As chairman and founder of the Open Society Foundations, George Soros is the world’s largest private funder of human rights issues, supporting groups around the world working on a wide range of issues: from fighting discrimination to supporting media freedom to equal access to healthcare and more.
But over the past few years, Mr Soros has been increasingly speaking about one underlying principle—that access to justice for everyone is the key to ensuring that people actually enjoy the rights, and the security, that are theoretically promised by national and international law.
As result, this year has seen Mr Soros putting himself into the effort to get this idea embedded in the world’s global development agenda, arguing at the United Nations in New York this week that “law is as central to development as health, education, or protection of the environment”.
While noting the successes of the Millennium Development Goals (MDGs) launched by the UN in 2000, he continued: “Large pockets of extreme poverty persist…It's no surprise that the bulk of these people are subject to some kind of discrimination, exclusion, or oppression. In short, an absence of justice.”
UN members are now debating what will replace the MDGs after they expire in 2015. This weeks’ event, chaired by Jan Eliasson, the UN’s deputy secretary general, was part of the continuing effort to ensure that the new framework, unlike the MDGs, includes specific targets for access to justice.
The other panel members included Lloyd Axeworthy, the former Canadian foreign minister, and Clotilde Médégan-Nougbodé, a judge at the Community Court of West African States and a high court justice in Benin, both of whom served on the UN Commission for Legal Empowerment of the Poor. The commission concluded five years ago that while “making poverty history” can't be achieved by legal empowerment alone, “it is hard to see how it can be done without it.”
In his remarks, Mr Soros cited examples of how legal empowerment approaches, using community-based paralegals, had delivered concrete development gains in Bangladesh, Kenya and Liberia—an approach supported by the Global Initiative on Legal Empowerment which Open Society has supported since 2011.
“Today, the legal empowerment movement includes civil society, governments, and the international donors,” he added. “This infrastructure is eager to see justice included in the post-2015 goals and its work will be greatly facilitated if their request is fulfilled.”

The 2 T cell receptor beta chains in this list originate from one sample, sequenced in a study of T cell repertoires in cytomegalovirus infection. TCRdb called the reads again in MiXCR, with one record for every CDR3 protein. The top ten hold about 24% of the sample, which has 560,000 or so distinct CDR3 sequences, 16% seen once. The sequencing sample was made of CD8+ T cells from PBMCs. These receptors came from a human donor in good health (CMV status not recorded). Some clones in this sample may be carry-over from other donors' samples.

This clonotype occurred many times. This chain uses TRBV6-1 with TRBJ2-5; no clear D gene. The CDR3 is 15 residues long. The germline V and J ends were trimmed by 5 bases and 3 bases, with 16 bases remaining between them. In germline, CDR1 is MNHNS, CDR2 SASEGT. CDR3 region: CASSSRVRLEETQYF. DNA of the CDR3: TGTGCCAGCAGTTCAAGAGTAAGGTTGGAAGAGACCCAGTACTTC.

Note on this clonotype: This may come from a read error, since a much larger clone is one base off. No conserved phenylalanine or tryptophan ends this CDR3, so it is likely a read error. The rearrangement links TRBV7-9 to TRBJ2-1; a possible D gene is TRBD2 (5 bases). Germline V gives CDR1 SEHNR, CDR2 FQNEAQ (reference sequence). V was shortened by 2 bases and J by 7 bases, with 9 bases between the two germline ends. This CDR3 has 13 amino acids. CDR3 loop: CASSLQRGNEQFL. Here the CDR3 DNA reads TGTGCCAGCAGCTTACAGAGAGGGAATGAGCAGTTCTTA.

He also identified four key areas that have emerged from the legal empowerment movement which he regarded as crucial, and which should be the basis for a measurable set of targets in the new UN global development agenda:
1. LEGAL IDENTITY: Being recognized as a person under the law is critical to everyday life. You need it to send your children to school or to receive medical care. State-issued legal identity documents, such as birth registrations, are usually needed.
2. ACCESS TO INFORMATION. People should be able to find out about the laws and regulations that govern their lives.
3. Both individuals and communities need to have their PROPERTY RIGHTS protected. Giving communities protection against land grabbing and the misappropriation of natural resources would be a great contribution to the fight against poverty.
4. People need access to LEGAL SERVICES, both at the community-level and in formal justice institutions like the courts. For access to justice to be fair, people need to have legal aid—either through lawyers or through paralegals.
Open Society Foundations, its legal empowerment partner Namati, and other grass roots groups have been discussing the kind of measurable targets that could best be articulated for these four basic areas—some preliminary proposals on measurement are outlined in a new fact sheet that can be downloaded from our website.
We have also been encouraged that the High Level Panel of experts convened by the UN Secretary General that launched the post-2015 debate at this year’s General Assembly recognized the importance of access to justice.
The next three months will be now crucial. Some seventy UN member states are now working on a report on the new post-2015 goals that will shape the decisions taken further down the road. They should look at the evidence and seize the opportunity to make justice central to global development.